Both explanations are complementary and shed good light on Pakistan’s dilemmas. In terms of resolving the tension between pan-Pakistan nationalism and regional nationalism, two ideal solutions vie with each other. Mr Jinnah, in a speech delivered in Quetta on June 15, 1948, was “pained” to find what he called “the curse of provincialism”, and wanted to “rid” Pakistan “of this evil”. Provincial autonomy was a strategy of choice in pre-independence days because, according to Jinnah, it was necessary to restrict the British control. He then went on to say to the Baloch in 1948 that “with your own central government and its powers”, it is a folly to continue to think in pre-1947 terms. This ideal solution backed by the state’s coercive arm expects all Pakistanis to erase their Sindhi, Baloch, Punjabi and Pashtun pasts and become Pakistanis as defined by Islamabad. This, as history has shown, has not worked because the central government has seldom been a government that various ethno-linguistic groups could comfortably call their own.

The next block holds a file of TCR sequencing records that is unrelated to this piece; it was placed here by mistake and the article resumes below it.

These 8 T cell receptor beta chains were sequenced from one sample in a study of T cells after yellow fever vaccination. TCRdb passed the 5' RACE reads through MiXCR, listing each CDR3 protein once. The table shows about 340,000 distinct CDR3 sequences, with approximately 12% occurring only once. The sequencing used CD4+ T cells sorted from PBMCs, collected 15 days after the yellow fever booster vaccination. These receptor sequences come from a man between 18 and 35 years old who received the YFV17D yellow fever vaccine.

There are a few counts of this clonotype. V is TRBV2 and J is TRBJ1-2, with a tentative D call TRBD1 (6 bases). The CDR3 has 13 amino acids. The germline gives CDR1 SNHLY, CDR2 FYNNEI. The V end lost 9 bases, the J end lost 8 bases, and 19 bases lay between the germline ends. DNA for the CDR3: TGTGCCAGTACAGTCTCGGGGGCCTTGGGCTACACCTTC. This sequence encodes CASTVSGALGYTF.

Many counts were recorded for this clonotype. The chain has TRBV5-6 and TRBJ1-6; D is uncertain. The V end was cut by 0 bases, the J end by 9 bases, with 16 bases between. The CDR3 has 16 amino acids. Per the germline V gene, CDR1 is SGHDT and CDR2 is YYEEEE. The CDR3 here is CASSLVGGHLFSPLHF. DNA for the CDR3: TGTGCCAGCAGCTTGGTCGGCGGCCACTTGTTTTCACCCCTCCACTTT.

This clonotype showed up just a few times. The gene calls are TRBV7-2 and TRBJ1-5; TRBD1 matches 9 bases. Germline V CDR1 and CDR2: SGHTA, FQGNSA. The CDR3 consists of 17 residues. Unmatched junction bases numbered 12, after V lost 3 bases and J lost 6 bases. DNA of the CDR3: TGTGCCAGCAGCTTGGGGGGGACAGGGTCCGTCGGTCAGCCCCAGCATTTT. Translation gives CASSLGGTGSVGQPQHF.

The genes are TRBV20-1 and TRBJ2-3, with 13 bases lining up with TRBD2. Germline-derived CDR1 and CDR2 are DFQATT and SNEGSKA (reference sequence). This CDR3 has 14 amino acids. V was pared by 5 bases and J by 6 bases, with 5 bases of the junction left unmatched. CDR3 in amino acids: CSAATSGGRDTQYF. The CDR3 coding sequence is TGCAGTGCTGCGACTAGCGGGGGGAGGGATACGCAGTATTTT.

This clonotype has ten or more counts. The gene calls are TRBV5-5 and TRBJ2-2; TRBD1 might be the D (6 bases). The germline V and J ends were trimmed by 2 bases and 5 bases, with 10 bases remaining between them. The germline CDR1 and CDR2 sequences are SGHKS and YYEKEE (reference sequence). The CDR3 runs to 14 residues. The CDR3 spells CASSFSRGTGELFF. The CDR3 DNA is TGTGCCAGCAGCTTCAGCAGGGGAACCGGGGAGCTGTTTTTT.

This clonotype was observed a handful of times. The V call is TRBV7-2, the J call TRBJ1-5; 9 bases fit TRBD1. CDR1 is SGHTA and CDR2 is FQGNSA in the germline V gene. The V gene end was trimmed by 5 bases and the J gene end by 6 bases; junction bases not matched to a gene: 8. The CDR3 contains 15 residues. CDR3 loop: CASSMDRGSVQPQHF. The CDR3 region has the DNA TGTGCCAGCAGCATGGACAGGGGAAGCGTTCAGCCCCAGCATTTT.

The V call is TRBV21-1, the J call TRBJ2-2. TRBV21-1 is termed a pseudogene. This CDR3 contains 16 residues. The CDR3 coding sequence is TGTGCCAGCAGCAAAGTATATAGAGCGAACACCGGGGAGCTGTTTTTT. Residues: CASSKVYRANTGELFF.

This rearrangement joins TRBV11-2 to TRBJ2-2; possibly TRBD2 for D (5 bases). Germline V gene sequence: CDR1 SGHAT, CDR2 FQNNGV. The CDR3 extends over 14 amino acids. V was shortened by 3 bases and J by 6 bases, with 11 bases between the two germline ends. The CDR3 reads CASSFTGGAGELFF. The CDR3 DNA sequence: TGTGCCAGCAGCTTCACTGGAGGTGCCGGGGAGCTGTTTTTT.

The second ideal solution is to get rid of Pakistan, instead of provincialism, as the Bengalis successfully did in 1971, and some other groups are attempting to do now. I am of the view that 2010 is not like 1971, and Pakistan will not fall apart. I, for one, would like to see a Pakistan that is politically an ethnically inclusive federation, where Islamabad does not have the monopoly over describing who is a true Pakistani and who is not. Such a Pakistan will not come about through some miracle; it would require painstaking political bargains and compromises amongst the federating units.
The writer teaches at the Department of Political Science, University of British Columbia, Vancouver Canada and can be reached at firstname.lastname@example.org
Article originally published in Daily Times, reproduced by permission of DT.